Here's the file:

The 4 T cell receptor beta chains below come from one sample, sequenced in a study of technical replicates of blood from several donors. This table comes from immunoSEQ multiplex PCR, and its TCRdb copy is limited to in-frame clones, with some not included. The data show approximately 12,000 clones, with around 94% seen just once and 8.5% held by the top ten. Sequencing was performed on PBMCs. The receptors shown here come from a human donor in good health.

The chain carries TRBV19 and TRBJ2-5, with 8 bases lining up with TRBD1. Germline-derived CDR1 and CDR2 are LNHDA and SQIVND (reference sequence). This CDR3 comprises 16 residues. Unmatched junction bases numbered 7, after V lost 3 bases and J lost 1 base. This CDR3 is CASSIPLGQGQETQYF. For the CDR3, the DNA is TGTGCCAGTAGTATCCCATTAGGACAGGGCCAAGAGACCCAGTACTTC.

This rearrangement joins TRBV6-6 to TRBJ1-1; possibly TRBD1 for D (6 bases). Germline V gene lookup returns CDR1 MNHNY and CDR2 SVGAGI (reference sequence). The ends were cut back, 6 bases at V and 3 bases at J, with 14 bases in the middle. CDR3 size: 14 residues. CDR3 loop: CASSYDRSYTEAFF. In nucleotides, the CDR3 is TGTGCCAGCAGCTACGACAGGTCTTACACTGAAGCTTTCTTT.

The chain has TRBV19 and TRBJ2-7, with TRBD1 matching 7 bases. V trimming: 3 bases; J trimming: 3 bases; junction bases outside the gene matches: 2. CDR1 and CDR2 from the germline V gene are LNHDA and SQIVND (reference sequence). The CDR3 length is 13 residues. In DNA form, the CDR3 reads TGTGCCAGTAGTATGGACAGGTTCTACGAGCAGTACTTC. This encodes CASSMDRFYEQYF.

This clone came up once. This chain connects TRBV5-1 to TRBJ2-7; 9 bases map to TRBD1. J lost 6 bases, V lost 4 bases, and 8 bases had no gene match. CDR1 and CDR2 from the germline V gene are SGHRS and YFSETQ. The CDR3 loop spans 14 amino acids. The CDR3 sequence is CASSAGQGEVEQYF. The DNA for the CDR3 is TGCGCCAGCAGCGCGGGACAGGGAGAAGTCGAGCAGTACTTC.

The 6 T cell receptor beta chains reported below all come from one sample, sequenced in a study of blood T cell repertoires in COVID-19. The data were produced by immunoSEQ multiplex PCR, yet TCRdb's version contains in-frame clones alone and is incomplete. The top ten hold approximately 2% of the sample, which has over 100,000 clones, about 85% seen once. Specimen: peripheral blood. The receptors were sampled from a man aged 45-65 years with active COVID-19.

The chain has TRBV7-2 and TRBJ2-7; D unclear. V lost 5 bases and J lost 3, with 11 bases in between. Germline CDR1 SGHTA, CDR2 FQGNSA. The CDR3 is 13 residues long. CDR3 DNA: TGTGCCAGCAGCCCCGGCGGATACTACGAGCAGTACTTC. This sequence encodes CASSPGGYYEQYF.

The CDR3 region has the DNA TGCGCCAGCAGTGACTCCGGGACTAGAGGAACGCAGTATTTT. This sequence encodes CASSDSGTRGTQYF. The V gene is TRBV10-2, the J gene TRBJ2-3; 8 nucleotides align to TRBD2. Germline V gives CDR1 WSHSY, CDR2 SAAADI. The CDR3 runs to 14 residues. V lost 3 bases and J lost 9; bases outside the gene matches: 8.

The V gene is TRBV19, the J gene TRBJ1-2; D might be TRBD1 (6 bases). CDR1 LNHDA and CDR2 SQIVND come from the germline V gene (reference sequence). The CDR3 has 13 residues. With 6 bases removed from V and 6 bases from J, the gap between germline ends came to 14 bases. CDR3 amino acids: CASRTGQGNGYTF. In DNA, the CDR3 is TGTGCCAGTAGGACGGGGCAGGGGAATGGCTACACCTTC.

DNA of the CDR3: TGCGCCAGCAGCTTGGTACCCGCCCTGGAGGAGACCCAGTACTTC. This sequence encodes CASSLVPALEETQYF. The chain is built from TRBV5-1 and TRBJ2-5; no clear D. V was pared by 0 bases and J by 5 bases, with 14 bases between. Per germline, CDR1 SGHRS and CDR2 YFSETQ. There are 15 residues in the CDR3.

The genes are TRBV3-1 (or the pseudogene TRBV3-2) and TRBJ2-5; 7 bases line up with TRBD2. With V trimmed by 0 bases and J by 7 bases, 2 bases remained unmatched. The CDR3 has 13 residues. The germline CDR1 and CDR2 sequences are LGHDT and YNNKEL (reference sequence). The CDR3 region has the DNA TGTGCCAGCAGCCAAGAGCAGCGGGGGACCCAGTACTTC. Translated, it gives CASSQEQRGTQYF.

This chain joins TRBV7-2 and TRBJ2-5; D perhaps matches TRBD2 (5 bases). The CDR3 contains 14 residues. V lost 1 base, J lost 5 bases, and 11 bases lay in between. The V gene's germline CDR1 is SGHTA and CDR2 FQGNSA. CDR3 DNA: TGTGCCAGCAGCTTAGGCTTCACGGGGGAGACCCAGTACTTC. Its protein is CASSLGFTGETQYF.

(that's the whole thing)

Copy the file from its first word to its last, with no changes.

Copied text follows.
The 4 T cell receptor beta chains below come from one sample, sequenced in a study of technical replicates of blood from several donors. This table comes from immunoSEQ multiplex PCR, and its TCRdb copy is limited to in-frame clones, with some not included. The data show approximately 12,000 clones, with around 94% seen just once and 8.5% held by the top ten. Sequencing was performed on PBMCs. The receptors shown here come from a human donor in good health.

The chain carries TRBV19 and TRBJ2-5, with 8 bases lining up with TRBD1. Germline-derived CDR1 and CDR2 are LNHDA and SQIVND (reference sequence). This CDR3 comprises 16 residues. Unmatched junction bases numbered 7, after V lost 3 bases and J lost 1 base. This CDR3 is CASSIPLGQGQETQYF. For the CDR3, the DNA is TGTGCCAGTAGTATCCCATTAGGACAGGGCCAAGAGACCCAGTACTTC.

This rearrangement joins TRBV6-6 to TRBJ1-1; possibly TRBD1 for D (6 bases). Germline V gene lookup returns CDR1 MNHNY and CDR2 SVGAGI (reference sequence). The ends were cut back, 6 bases at V and 3 bases at J, with 14 bases in the middle. CDR3 size: 14 residues. CDR3 loop: CASSYDRSYTEAFF. In nucleotides, the CDR3 is TGTGCCAGCAGCTACGACAGGTCTTACACTGAAGCTTTCTTT.

The chain has TRBV19 and TRBJ2-7, with TRBD1 matching 7 bases. V trimming: 3 bases; J trimming: 3 bases; junction bases outside the gene matches: 2. CDR1 and CDR2 from the germline V gene are LNHDA and SQIVND (reference sequence). The CDR3 length is 13 residues. In DNA form, the CDR3 reads TGTGCCAGTAGTATGGACAGGTTCTACGAGCAGTACTTC. This encodes CASSMDRFYEQYF.

This clone came up once. This chain connects TRBV5-1 to TRBJ2-7; 9 bases map to TRBD1. J lost 6 bases, V lost 4 bases, and 8 bases had no gene match. CDR1 and CDR2 from the germline V gene are SGHRS and YFSETQ. The CDR3 loop spans 14 amino acids. The CDR3 sequence is CASSAGQGEVEQYF. The DNA for the CDR3 is TGCGCCAGCAGCGCGGGACAGGGAGAAGTCGAGCAGTACTTC.

The 6 T cell receptor beta chains reported below all come from one sample, sequenced in a study of blood T cell repertoires in COVID-19. The data were produced by immunoSEQ multiplex PCR, yet TCRdb's version contains in-frame clones alone and is incomplete. The top ten hold approximately 2% of the sample, which has over 100,000 clones, about 85% seen once. Specimen: peripheral blood. The receptors were sampled from a man aged 45-65 years with active COVID-19.

The chain has TRBV7-2 and TRBJ2-7; D unclear. V lost 5 bases and J lost 3, with 11 bases in between. Germline CDR1 SGHTA, CDR2 FQGNSA. The CDR3 is 13 residues long. CDR3 DNA: TGTGCCAGCAGCCCCGGCGGATACTACGAGCAGTACTTC. This sequence encodes CASSPGGYYEQYF.

The CDR3 region has the DNA TGCGCCAGCAGTGACTCCGGGACTAGAGGAACGCAGTATTTT. This sequence encodes CASSDSGTRGTQYF. The V gene is TRBV10-2, the J gene TRBJ2-3; 8 nucleotides align to TRBD2. Germline V gives CDR1 WSHSY, CDR2 SAAADI. The CDR3 runs to 14 residues. V lost 3 bases and J lost 9; bases outside the gene matches: 8.

The V gene is TRBV19, the J gene TRBJ1-2; D might be TRBD1 (6 bases). CDR1 LNHDA and CDR2 SQIVND come from the germline V gene (reference sequence). The CDR3 has 13 residues. With 6 bases removed from V and 6 bases from J, the gap between germline ends came to 14 bases. CDR3 amino acids: CASRTGQGNGYTF. In DNA, the CDR3 is TGTGCCAGTAGGACGGGGCAGGGGAATGGCTACACCTTC.

DNA of the CDR3: TGCGCCAGCAGCTTGGTACCCGCCCTGGAGGAGACCCAGTACTTC. This sequence encodes CASSLVPALEETQYF. The chain is built from TRBV5-1 and TRBJ2-5; no clear D. V was pared by 0 bases and J by 5 bases, with 14 bases between. Per germline, CDR1 SGHRS and CDR2 YFSETQ. There are 15 residues in the CDR3.

The genes are TRBV3-1 (or the pseudogene TRBV3-2) and TRBJ2-5; 7 bases line up with TRBD2. With V trimmed by 0 bases and J by 7 bases, 2 bases remained unmatched. The CDR3 has 13 residues. The germline CDR1 and CDR2 sequences are LGHDT and YNNKEL (reference sequence). The CDR3 region has the DNA TGTGCCAGCAGCCAAGAGCAGCGGGGGACCCAGTACTTC. Translated, it gives CASSQEQRGTQYF.

This chain joins TRBV7-2 and TRBJ2-5; D perhaps matches TRBD2 (5 bases). The CDR3 contains 14 residues. V lost 1 base, J lost 5 bases, and 11 bases lay in between. The V gene's germline CDR1 is SGHTA and CDR2 FQGNSA. CDR3 DNA: TGTGCCAGCAGCTTAGGCTTCACGGGGGAGACCCAGTACTTC. Its protein is CASSLGFTGETQYF.